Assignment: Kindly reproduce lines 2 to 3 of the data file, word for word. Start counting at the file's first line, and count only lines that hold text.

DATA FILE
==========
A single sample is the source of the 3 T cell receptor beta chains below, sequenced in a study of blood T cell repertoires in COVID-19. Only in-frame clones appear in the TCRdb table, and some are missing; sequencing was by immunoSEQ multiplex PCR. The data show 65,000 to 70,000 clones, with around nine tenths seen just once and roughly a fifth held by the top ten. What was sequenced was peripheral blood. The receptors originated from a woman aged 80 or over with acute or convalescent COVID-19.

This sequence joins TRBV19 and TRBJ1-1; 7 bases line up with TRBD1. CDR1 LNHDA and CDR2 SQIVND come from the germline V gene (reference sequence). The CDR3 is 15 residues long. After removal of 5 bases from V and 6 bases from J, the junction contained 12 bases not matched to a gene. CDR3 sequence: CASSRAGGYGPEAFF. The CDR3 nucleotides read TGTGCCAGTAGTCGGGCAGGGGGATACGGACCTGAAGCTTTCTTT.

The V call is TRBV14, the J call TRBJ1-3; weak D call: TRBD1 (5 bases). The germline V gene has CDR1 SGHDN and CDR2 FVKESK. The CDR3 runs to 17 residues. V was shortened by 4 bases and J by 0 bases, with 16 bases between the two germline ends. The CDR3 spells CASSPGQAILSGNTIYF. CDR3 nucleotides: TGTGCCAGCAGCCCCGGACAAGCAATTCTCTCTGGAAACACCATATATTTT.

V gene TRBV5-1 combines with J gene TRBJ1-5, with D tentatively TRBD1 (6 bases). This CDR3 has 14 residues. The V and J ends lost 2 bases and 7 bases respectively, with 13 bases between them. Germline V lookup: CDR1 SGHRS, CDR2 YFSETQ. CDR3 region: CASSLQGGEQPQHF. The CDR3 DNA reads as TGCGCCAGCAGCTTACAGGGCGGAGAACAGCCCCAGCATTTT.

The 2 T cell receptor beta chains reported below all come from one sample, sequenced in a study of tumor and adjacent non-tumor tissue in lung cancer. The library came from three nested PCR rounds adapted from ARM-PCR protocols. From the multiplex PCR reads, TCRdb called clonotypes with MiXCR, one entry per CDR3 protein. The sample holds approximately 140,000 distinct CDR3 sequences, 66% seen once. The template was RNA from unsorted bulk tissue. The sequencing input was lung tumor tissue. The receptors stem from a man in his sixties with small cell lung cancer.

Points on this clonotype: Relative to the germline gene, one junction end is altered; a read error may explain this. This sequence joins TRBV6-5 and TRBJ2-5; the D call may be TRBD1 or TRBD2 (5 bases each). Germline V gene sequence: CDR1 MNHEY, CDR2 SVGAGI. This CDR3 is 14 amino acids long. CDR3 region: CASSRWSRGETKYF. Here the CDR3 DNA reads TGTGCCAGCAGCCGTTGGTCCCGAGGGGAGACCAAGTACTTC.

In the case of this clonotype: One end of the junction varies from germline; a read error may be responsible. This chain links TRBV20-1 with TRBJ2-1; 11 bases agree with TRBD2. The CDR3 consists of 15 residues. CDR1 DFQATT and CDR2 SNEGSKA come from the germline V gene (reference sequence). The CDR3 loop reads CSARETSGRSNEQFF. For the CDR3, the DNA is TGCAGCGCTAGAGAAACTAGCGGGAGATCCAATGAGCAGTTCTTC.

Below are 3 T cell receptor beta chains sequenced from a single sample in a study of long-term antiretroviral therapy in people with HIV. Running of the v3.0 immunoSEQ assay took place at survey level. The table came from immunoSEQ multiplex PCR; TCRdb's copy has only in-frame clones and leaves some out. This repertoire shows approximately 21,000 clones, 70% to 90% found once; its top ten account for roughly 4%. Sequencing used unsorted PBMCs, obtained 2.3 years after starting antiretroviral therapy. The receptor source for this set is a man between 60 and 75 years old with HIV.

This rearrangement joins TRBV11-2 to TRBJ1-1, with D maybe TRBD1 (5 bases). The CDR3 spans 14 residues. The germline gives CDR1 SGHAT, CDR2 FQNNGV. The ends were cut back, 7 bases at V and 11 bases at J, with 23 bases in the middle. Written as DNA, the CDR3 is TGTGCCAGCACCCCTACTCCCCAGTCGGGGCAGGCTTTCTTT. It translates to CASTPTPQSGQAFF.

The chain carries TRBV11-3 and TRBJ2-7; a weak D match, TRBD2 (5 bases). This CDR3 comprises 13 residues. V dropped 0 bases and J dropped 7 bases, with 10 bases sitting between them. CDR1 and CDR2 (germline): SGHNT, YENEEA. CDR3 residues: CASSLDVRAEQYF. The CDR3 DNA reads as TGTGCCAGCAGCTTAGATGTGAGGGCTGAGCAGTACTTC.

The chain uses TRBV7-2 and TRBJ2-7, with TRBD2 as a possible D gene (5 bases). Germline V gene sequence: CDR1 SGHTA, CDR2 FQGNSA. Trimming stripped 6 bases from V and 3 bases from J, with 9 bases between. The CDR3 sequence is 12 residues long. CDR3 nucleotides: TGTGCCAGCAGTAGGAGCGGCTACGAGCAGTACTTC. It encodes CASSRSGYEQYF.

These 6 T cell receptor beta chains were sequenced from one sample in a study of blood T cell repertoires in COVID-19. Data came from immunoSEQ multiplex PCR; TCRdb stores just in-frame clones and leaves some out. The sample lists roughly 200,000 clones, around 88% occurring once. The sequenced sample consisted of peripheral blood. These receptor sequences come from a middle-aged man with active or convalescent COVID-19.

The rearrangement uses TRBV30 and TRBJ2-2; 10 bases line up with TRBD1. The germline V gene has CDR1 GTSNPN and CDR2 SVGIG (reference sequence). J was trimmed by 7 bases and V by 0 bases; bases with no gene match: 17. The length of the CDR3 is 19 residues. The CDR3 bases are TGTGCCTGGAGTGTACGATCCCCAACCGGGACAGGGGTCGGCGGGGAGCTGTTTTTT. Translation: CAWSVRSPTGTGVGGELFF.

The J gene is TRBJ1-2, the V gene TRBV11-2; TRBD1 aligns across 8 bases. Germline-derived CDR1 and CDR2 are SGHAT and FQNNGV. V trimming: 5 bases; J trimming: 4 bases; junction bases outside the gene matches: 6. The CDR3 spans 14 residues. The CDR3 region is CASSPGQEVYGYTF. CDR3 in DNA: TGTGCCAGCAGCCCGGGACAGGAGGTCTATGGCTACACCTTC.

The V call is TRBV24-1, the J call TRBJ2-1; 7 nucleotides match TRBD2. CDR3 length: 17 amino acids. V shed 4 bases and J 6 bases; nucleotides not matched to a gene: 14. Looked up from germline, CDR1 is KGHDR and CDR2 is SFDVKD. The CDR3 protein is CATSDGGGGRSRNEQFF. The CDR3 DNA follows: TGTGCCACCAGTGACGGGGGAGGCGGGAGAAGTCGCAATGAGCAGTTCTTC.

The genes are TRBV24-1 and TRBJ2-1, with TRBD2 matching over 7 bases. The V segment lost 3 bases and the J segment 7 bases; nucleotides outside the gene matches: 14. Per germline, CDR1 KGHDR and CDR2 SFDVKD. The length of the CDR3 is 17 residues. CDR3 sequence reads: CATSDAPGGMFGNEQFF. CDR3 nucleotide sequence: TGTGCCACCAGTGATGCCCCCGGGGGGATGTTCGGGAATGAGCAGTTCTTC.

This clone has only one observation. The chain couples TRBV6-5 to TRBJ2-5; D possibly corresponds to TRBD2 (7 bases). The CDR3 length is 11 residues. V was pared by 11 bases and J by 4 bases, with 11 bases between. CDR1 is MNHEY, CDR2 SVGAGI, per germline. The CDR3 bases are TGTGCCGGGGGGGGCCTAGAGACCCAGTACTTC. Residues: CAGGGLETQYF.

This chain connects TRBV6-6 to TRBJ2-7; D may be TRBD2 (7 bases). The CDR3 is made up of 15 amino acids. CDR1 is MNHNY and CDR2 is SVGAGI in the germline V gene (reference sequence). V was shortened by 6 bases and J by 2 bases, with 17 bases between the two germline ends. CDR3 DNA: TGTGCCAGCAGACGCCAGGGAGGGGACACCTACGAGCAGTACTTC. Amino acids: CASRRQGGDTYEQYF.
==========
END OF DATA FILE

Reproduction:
This sequence joins TRBV19 and TRBJ1-1; 7 bases line up with TRBD1. CDR1 LNHDA and CDR2 SQIVND come from the germline V gene (reference sequence). The CDR3 is 15 residues long. After removal of 5 bases from V and 6 bases from J, the junction contained 12 bases not matched to a gene. CDR3 sequence: CASSRAGGYGPEAFF. The CDR3 nucleotides read TGTGCCAGTAGTCGGGCAGGGGGATACGGACCTGAAGCTTTCTTT.

The V call is TRBV14, the J call TRBJ1-3; weak D call: TRBD1 (5 bases). The germline V gene has CDR1 SGHDN and CDR2 FVKESK. The CDR3 runs to 17 residues. V was shortened by 4 bases and J by 0 bases, with 16 bases between the two germline ends. The CDR3 spells CASSPGQAILSGNTIYF. CDR3 nucleotides: TGTGCCAGCAGCCCCGGACAAGCAATTCTCTCTGGAAACACCATATATTTT.